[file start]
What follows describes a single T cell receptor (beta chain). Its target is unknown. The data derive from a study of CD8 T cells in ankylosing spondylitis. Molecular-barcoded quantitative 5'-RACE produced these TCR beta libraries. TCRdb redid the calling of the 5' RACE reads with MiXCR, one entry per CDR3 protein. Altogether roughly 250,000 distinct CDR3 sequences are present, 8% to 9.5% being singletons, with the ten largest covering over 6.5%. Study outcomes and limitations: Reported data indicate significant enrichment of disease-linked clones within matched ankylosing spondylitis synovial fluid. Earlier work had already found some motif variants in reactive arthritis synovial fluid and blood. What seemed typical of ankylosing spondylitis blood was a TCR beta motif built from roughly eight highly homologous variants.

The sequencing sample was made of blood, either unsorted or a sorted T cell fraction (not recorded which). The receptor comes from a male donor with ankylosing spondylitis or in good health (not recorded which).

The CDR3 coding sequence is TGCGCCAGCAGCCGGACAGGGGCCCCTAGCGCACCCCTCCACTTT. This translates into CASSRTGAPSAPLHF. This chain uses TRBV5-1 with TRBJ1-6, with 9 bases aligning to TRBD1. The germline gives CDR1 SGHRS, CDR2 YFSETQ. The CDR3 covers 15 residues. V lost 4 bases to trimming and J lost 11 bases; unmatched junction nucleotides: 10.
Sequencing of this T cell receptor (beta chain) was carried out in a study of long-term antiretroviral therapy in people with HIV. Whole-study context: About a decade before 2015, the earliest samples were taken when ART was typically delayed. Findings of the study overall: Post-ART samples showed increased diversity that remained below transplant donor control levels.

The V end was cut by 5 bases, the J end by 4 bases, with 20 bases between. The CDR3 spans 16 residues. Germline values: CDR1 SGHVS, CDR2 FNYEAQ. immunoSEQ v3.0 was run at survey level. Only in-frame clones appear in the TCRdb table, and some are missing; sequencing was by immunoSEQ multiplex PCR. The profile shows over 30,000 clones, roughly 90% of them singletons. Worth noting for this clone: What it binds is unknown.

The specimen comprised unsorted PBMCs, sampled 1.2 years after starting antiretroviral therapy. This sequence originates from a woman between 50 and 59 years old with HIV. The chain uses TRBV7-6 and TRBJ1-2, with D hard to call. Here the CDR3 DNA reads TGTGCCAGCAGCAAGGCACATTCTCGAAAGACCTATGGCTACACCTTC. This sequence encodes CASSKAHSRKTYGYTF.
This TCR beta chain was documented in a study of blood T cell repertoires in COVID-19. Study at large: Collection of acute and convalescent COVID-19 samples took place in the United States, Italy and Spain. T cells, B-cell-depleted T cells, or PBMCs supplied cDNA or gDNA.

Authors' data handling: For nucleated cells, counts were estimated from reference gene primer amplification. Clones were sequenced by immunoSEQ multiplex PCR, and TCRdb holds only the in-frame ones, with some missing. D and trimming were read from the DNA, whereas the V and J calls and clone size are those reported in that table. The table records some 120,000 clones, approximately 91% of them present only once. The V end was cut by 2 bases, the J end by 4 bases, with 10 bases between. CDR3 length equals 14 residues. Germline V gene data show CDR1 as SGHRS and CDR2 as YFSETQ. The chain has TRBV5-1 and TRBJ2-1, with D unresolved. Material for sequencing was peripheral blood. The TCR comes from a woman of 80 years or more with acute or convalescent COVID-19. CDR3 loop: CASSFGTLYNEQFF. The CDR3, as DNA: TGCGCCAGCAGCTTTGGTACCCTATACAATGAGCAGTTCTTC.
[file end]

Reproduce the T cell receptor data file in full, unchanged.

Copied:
What follows describes a single T cell receptor (beta chain). Its target is unknown. The data derive from a study of CD8 T cells in ankylosing spondylitis. Molecular-barcoded quantitative 5'-RACE produced these TCR beta libraries. TCRdb redid the calling of the 5' RACE reads with MiXCR, one entry per CDR3 protein. Altogether roughly 250,000 distinct CDR3 sequences are present, 8% to 9.5% being singletons, with the ten largest covering over 6.5%. Study outcomes and limitations: Reported data indicate significant enrichment of disease-linked clones within matched ankylosing spondylitis synovial fluid. Earlier work had already found some motif variants in reactive arthritis synovial fluid and blood. What seemed typical of ankylosing spondylitis blood was a TCR beta motif built from roughly eight highly homologous variants.

The sequencing sample was made of blood, either unsorted or a sorted T cell fraction (not recorded which). The receptor comes from a male donor with ankylosing spondylitis or in good health (not recorded which).

The CDR3 coding sequence is TGCGCCAGCAGCCGGACAGGGGCCCCTAGCGCACCCCTCCACTTT. This translates into CASSRTGAPSAPLHF. This chain uses TRBV5-1 with TRBJ1-6, with 9 bases aligning to TRBD1. The germline gives CDR1 SGHRS, CDR2 YFSETQ. The CDR3 covers 15 residues. V lost 4 bases to trimming and J lost 11 bases; unmatched junction nucleotides: 10.
Sequencing of this T cell receptor (beta chain) was carried out in a study of long-term antiretroviral therapy in people with HIV. Whole-study context: About a decade before 2015, the earliest samples were taken when ART was typically delayed. Findings of the study overall: Post-ART samples showed increased diversity that remained below transplant donor control levels.

The V end was cut by 5 bases, the J end by 4 bases, with 20 bases between. The CDR3 spans 16 residues. Germline values: CDR1 SGHVS, CDR2 FNYEAQ. immunoSEQ v3.0 was run at survey level. Only in-frame clones appear in the TCRdb table, and some are missing; sequencing was by immunoSEQ multiplex PCR. The profile shows over 30,000 clones, roughly 90% of them singletons. Worth noting for this clone: What it binds is unknown.

The specimen comprised unsorted PBMCs, sampled 1.2 years after starting antiretroviral therapy. This sequence originates from a woman between 50 and 59 years old with HIV. The chain uses TRBV7-6 and TRBJ1-2, with D hard to call. Here the CDR3 DNA reads TGTGCCAGCAGCAAGGCACATTCTCGAAAGACCTATGGCTACACCTTC. This sequence encodes CASSKAHSRKTYGYTF.
This TCR beta chain was documented in a study of blood T cell repertoires in COVID-19. Study at large: Collection of acute and convalescent COVID-19 samples took place in the United States, Italy and Spain. T cells, B-cell-depleted T cells, or PBMCs supplied cDNA or gDNA.

Authors' data handling: For nucleated cells, counts were estimated from reference gene primer amplification. Clones were sequenced by immunoSEQ multiplex PCR, and TCRdb holds only the in-frame ones, with some missing. D and trimming were read from the DNA, whereas the V and J calls and clone size are those reported in that table. The table records some 120,000 clones, approximately 91% of them present only once. The V end was cut by 2 bases, the J end by 4 bases, with 10 bases between. CDR3 length equals 14 residues. Germline V gene data show CDR1 as SGHRS and CDR2 as YFSETQ. The chain has TRBV5-1 and TRBJ2-1, with D unresolved. Material for sequencing was peripheral blood. The TCR comes from a woman of 80 years or more with acute or convalescent COVID-19. CDR3 loop: CASSFGTLYNEQFF. The CDR3, as DNA: TGCGCCAGCAGCTTTGGTACCCTATACAATGAGCAGTTCTTC.